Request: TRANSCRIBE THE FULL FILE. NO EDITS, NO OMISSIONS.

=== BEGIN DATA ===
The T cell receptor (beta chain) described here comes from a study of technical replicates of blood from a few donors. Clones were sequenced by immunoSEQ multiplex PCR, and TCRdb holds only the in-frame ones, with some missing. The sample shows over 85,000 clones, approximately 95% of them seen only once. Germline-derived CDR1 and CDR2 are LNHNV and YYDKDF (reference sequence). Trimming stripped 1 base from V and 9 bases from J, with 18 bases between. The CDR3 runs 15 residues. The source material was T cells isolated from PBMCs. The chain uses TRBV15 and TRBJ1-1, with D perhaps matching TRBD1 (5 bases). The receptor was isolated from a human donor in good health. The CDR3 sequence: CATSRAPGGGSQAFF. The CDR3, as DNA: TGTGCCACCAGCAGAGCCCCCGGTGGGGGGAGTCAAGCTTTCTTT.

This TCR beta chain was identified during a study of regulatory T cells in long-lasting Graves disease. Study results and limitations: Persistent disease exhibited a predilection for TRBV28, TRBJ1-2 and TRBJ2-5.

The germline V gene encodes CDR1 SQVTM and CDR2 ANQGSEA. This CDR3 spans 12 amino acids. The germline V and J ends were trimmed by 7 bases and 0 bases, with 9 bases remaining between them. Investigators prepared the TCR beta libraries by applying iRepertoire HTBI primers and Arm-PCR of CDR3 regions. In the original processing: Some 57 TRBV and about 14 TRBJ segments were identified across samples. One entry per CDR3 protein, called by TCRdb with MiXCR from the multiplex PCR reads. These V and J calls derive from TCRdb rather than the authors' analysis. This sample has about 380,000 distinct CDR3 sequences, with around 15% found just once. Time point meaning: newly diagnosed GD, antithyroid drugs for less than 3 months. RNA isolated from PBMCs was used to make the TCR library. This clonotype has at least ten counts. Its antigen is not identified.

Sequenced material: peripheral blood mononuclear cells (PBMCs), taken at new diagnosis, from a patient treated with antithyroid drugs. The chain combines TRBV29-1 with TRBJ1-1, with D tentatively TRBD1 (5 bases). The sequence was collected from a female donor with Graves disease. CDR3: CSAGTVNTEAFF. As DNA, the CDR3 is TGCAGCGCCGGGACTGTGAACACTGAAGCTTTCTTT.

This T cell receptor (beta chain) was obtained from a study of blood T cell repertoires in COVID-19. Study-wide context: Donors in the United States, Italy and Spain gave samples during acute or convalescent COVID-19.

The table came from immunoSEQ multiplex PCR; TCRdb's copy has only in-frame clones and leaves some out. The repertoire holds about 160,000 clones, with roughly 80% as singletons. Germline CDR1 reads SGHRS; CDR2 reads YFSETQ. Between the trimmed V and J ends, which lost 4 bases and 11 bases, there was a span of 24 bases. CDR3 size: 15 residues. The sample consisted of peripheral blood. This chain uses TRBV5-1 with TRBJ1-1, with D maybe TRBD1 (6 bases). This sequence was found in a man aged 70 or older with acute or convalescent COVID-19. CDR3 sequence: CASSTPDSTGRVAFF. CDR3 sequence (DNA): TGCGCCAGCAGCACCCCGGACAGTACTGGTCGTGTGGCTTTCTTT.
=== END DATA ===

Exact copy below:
The T cell receptor (beta chain) described here comes from a study of technical replicates of blood from a few donors. Clones were sequenced by immunoSEQ multiplex PCR, and TCRdb holds only the in-frame ones, with some missing. The sample shows over 85,000 clones, approximately 95% of them seen only once. Germline-derived CDR1 and CDR2 are LNHNV and YYDKDF (reference sequence). Trimming stripped 1 base from V and 9 bases from J, with 18 bases between. The CDR3 runs 15 residues. The source material was T cells isolated from PBMCs. The chain uses TRBV15 and TRBJ1-1, with D perhaps matching TRBD1 (5 bases). The receptor was isolated from a human donor in good health. The CDR3 sequence: CATSRAPGGGSQAFF. The CDR3, as DNA: TGTGCCACCAGCAGAGCCCCCGGTGGGGGGAGTCAAGCTTTCTTT.

This TCR beta chain was identified during a study of regulatory T cells in long-lasting Graves disease. Study results and limitations: Persistent disease exhibited a predilection for TRBV28, TRBJ1-2 and TRBJ2-5.

The germline V gene encodes CDR1 SQVTM and CDR2 ANQGSEA. This CDR3 spans 12 amino acids. The germline V and J ends were trimmed by 7 bases and 0 bases, with 9 bases remaining between them. Investigators prepared the TCR beta libraries by applying iRepertoire HTBI primers and Arm-PCR of CDR3 regions. In the original processing: Some 57 TRBV and about 14 TRBJ segments were identified across samples. One entry per CDR3 protein, called by TCRdb with MiXCR from the multiplex PCR reads. These V and J calls derive from TCRdb rather than the authors' analysis. This sample has about 380,000 distinct CDR3 sequences, with around 15% found just once. Time point meaning: newly diagnosed GD, antithyroid drugs for less than 3 months. RNA isolated from PBMCs was used to make the TCR library. This clonotype has at least ten counts. Its antigen is not identified.

Sequenced material: peripheral blood mononuclear cells (PBMCs), taken at new diagnosis, from a patient treated with antithyroid drugs. The chain combines TRBV29-1 with TRBJ1-1, with D tentatively TRBD1 (5 bases). The sequence was collected from a female donor with Graves disease. CDR3: CSAGTVNTEAFF. As DNA, the CDR3 is TGCAGCGCCGGGACTGTGAACACTGAAGCTTTCTTT.

This T cell receptor (beta chain) was obtained from a study of blood T cell repertoires in COVID-19. Study-wide context: Donors in the United States, Italy and Spain gave samples during acute or convalescent COVID-19.

The table came from immunoSEQ multiplex PCR; TCRdb's copy has only in-frame clones and leaves some out. The repertoire holds about 160,000 clones, with roughly 80% as singletons. Germline CDR1 reads SGHRS; CDR2 reads YFSETQ. Between the trimmed V and J ends, which lost 4 bases and 11 bases, there was a span of 24 bases. CDR3 size: 15 residues. The sample consisted of peripheral blood. This chain uses TRBV5-1 with TRBJ1-1, with D maybe TRBD1 (6 bases). This sequence was found in a man aged 70 or older with acute or convalescent COVID-19. CDR3 sequence: CASSTPDSTGRVAFF. CDR3 sequence (DNA): TGCGCCAGCAGCACCCCGGACAGTACTGGTCGTGTGGCTTTCTTT.